Journal of the Yamagata Agriculture and Forestry Society. 34:73-76, 1977.
(Dept. of Horticulture, Faculty of Agriculture, Yamagata University)
The simple but elegant safflower, the prefecture flower of Yamagata, has a long and rich history. Although it is too often overlooked, it has played an important role in the history of the Middle East, China, Japan, and other of the world.
From early times in Japan it is referred to in songs and poems, and it may even be said that without the benibana (Safflower), there would have been no traditional Japanese textile dyeing crafts. In writing the history of Yamagata Prefecture, it is Impossible to omit the story of the Mogami benibana and its origins4).
The safflower is usually said to have originated in the Nile River Valley of Egypt. In ancient Egypt, it was used for crimson in cosmetics. Investigation of the mummies reveals its wide use at the court ; there was no color thought by the ancient Egyptians to be as passionately expressive as crimson.
From the Middle East, the safflower spread into India and later over the Silk Road into China. It was from China that the safflower is thought to have entered Japan, at the time of Emperor Oonin (200-500 A.D.). In Japanese legends and poems of the time, it is refered to by such names as Kurenai and suetsumu-hana. The former is a shortening of Kure-no-ai, the indigo flower of the Wu dynasty, indicating that it entered Japan at the time of the Wu dynasty in China. The latter term comes from the fact that because the flower of the safflower develops from the end of the stem, one plucks the flower by its end (suetsumu-hana=end-plucking flower=terminal flower).
The earliest use of the safflower dye in Japan is said to be in the Kach? Mony? (works of art at the ancient Nara court featuring Chinese motifs of flower and birds), now preserved at Shosoin in Todaiji temple. It was used widely by the ladies of the Heian court (799-1192) as a rouge and lipstics, but its real flourishing in Japan did not come until the Edo period4)8).
The earliest record of benibana culture in Yamagata is in the Murakagami of Satoyasu GAMO (1595) ; it was grown then, as today, in the fields of Nanyo and Takahata districs ; the alpine climate is said to improve the quality of the rouge. It entered the Mogami region in early Edo and by early Meiji reached its zenith with a cultivation acreage exceeding 1,400 hectares. Yamagata Prefecture was then, and remains today, the main producing area in Japan. It was processed locally into a pulpy state (benibana mochi) and shipped by river boat down the Mogami River ; from the Japan Sea port of Sakata, it was then shipped to Kyoto where it was used in Nishijin texteil making and the manufacture of lipstick and cosmetics. Its importance to common people is reflected in its appearance in popular songs of the day, and aspects of cultivations and processing practices of the day are captured in paintings.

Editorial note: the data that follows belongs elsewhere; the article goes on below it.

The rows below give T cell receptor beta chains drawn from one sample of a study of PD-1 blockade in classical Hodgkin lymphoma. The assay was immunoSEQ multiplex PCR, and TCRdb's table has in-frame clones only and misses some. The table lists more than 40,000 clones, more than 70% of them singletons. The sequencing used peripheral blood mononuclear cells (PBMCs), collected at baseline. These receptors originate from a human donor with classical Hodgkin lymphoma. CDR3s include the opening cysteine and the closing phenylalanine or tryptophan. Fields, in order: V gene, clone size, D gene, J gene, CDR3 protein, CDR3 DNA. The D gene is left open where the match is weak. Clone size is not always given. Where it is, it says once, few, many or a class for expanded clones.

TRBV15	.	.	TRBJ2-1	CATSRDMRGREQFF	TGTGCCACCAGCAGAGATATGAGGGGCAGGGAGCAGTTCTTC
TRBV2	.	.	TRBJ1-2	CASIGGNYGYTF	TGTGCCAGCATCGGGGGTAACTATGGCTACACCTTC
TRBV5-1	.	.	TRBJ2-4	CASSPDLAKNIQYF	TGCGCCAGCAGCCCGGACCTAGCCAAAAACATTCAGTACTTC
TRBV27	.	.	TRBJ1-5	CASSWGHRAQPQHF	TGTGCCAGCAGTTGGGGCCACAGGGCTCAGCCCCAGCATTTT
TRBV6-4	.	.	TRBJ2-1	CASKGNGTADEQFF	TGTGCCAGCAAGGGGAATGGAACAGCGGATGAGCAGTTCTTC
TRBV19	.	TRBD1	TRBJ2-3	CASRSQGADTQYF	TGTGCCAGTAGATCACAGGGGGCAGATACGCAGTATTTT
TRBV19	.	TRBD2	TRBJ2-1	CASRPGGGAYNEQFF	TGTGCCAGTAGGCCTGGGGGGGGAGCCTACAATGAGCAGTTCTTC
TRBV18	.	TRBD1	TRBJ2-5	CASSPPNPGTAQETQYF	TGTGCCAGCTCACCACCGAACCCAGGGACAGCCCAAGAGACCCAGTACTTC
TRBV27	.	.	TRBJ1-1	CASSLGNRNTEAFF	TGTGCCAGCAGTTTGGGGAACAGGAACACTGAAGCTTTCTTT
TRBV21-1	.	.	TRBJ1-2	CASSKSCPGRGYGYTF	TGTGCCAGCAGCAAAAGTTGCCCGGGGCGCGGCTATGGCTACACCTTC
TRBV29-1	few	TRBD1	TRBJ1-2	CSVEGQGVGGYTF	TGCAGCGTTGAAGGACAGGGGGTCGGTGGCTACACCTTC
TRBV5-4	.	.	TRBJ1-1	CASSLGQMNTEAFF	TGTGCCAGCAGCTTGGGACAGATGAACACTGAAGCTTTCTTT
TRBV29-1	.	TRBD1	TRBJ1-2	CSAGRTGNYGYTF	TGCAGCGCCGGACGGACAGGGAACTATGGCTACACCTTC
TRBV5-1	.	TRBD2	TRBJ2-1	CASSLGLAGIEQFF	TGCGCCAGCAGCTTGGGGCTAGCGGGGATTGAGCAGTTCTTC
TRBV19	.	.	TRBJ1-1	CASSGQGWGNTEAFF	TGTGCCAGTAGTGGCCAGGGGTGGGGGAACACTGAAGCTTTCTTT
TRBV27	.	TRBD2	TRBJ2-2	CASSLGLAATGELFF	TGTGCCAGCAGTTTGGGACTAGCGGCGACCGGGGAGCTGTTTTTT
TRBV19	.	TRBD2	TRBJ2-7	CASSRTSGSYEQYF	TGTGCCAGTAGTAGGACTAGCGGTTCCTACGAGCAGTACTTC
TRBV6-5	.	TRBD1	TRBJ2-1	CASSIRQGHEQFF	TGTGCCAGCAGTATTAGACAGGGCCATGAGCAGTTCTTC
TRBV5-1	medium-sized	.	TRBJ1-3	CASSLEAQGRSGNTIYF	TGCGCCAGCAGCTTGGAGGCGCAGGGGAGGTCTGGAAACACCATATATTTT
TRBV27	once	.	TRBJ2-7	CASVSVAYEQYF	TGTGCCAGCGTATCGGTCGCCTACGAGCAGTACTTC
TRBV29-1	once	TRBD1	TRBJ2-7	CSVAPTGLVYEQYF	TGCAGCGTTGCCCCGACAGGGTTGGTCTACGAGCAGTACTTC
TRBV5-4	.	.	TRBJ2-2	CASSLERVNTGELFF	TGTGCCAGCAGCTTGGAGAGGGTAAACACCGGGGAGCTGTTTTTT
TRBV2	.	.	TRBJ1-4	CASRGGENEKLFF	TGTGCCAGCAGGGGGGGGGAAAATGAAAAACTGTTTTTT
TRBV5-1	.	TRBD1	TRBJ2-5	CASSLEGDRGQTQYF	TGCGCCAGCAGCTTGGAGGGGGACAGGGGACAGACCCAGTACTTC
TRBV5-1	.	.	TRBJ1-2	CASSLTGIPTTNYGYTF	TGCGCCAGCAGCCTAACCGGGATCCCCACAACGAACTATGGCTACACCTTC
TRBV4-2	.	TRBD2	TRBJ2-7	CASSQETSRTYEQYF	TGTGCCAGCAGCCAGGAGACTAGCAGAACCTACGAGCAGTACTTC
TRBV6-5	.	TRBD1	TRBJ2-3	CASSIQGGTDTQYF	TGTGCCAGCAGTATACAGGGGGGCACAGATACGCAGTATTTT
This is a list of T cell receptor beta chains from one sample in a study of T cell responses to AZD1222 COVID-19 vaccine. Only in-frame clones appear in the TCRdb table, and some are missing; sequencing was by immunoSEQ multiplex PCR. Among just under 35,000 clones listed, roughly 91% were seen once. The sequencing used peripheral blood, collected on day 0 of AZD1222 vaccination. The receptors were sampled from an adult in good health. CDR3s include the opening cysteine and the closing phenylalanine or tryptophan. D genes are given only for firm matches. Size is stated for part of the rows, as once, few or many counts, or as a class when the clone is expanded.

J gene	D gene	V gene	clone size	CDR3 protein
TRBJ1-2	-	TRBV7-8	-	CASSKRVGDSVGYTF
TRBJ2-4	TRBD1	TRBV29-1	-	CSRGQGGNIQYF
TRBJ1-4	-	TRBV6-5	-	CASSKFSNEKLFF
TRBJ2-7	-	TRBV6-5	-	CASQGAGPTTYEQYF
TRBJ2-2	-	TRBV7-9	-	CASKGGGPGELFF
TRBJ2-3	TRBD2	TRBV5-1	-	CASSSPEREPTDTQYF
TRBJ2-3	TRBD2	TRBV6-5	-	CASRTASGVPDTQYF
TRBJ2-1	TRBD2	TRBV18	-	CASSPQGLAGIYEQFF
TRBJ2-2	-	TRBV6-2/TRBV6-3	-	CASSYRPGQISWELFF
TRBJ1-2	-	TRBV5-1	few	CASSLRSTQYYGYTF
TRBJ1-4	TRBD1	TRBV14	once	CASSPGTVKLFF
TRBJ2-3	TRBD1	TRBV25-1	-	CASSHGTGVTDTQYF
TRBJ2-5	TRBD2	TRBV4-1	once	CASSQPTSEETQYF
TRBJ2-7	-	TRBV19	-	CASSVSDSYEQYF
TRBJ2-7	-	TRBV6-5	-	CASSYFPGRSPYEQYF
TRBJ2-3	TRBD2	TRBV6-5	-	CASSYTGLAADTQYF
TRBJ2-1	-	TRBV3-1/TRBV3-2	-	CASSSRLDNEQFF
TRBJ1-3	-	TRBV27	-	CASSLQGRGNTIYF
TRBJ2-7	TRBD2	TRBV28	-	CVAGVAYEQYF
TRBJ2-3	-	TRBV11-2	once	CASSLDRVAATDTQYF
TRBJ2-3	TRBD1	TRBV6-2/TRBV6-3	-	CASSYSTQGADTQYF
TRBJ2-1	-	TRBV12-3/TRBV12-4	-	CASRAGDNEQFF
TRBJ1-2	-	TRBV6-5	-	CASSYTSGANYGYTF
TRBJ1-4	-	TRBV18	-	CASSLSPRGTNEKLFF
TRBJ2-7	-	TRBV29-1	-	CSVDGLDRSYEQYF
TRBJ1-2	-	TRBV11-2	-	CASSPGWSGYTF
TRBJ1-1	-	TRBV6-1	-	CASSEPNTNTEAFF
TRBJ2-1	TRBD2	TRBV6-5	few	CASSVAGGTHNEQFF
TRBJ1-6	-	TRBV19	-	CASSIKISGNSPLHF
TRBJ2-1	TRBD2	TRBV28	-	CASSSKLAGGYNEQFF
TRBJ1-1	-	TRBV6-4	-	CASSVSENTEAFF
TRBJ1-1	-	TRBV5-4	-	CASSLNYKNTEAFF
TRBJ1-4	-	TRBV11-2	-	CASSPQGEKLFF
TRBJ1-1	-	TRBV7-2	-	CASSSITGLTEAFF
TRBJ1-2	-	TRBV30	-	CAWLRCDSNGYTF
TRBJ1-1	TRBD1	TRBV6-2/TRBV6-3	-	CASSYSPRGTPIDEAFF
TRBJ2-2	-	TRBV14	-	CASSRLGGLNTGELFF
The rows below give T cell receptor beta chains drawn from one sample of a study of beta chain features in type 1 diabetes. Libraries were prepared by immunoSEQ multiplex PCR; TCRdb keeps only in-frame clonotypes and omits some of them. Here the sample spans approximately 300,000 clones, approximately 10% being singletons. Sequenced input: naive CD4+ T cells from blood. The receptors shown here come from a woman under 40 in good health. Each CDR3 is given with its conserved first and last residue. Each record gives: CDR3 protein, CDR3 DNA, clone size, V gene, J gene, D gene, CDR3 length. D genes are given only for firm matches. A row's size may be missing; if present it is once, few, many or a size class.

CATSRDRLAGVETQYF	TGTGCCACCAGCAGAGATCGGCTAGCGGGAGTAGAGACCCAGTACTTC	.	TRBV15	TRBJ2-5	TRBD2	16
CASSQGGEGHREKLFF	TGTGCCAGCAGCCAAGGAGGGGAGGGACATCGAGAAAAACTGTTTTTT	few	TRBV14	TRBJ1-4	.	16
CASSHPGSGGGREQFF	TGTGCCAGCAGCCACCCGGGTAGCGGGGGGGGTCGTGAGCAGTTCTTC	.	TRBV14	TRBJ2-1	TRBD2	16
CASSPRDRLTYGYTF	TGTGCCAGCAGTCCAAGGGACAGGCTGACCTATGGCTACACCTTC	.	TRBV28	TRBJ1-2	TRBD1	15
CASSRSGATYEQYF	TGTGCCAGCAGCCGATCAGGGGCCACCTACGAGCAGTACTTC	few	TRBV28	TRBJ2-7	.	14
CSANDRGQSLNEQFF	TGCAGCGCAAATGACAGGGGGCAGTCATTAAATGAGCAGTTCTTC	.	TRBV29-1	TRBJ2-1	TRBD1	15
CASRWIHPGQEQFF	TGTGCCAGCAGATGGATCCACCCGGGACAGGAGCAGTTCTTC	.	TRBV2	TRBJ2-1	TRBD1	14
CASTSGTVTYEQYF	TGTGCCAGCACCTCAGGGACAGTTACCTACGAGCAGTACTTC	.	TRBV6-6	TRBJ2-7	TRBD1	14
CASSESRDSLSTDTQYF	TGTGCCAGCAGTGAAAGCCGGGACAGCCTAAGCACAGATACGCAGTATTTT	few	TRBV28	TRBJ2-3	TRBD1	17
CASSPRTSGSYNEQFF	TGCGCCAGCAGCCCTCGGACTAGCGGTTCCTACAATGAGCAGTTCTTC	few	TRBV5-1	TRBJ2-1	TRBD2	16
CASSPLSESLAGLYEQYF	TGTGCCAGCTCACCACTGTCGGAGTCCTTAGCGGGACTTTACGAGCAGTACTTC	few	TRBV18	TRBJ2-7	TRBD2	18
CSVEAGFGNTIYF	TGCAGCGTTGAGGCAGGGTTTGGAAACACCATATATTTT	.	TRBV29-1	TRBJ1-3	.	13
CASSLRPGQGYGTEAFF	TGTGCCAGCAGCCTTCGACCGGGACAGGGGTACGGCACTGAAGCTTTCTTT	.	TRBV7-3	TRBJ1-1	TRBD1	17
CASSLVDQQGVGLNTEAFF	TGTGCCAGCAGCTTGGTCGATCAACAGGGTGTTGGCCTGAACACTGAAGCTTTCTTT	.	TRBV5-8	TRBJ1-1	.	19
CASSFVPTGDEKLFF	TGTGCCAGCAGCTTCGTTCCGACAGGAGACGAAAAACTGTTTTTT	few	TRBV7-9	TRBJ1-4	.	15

With the development of chemical dyes in the Meiji period, the demand for safflower declined somewhat, and today it is cultivated only in the Dewa area surrounding Yamagata City. However, recently with the new variety Showa benibana, it was returned in importance, and its value as a natural dye, in cosmetics, and for medicinal purposes in now recognized once more.
The safflower is an annual (sometimes biennual) plant. This is produces many branches with flower heads at their end. Each head consist of numerous floret and may produce from 10 to 40 or 60 seeds in Japan.
The flower color varies with variety, from red through orange and yellow to white. The safflower have spine on the leaves and leafy bracts. Present commercial (ornamental) varieties has been spent on developing spineless, but thus far all such varieties have had a lower oil content or a lower yield of pigment than spiny varieties2)3).
The flowers bloom out in order from the top of main stem to its lower branches. The flowers begin to bloom at early in the morning (4 a.m.-6 a.m.), the stigmas are already covered with pollens6).
The seeds are grayish-white or white, and shaped like small sunflowers.
Yamagata Prefecture is Japan's leading producer of safflower. In the past, it was valued for its use in cosmetics, especially rouge, but with the development of chemical coloring and dyeing agents, production declined. Now, with improvements in chemical processing techniques, recognition of the value of natural dyes and coloring agents, and contract cultivation, production is once again on the increase. In 1972, of a national cultivation acreage total of 48 ha., Yamagata's share was 36 ha., or 75% of national acreage devoted to safflower cultivation. Of the national production total of 3,360kg., Yamagata accounted for 2,836kg., or 84% of national output. Table 1 demonstrates the rapid, recent rise in safflower cultivation1).
This is due to a number of factors, among them: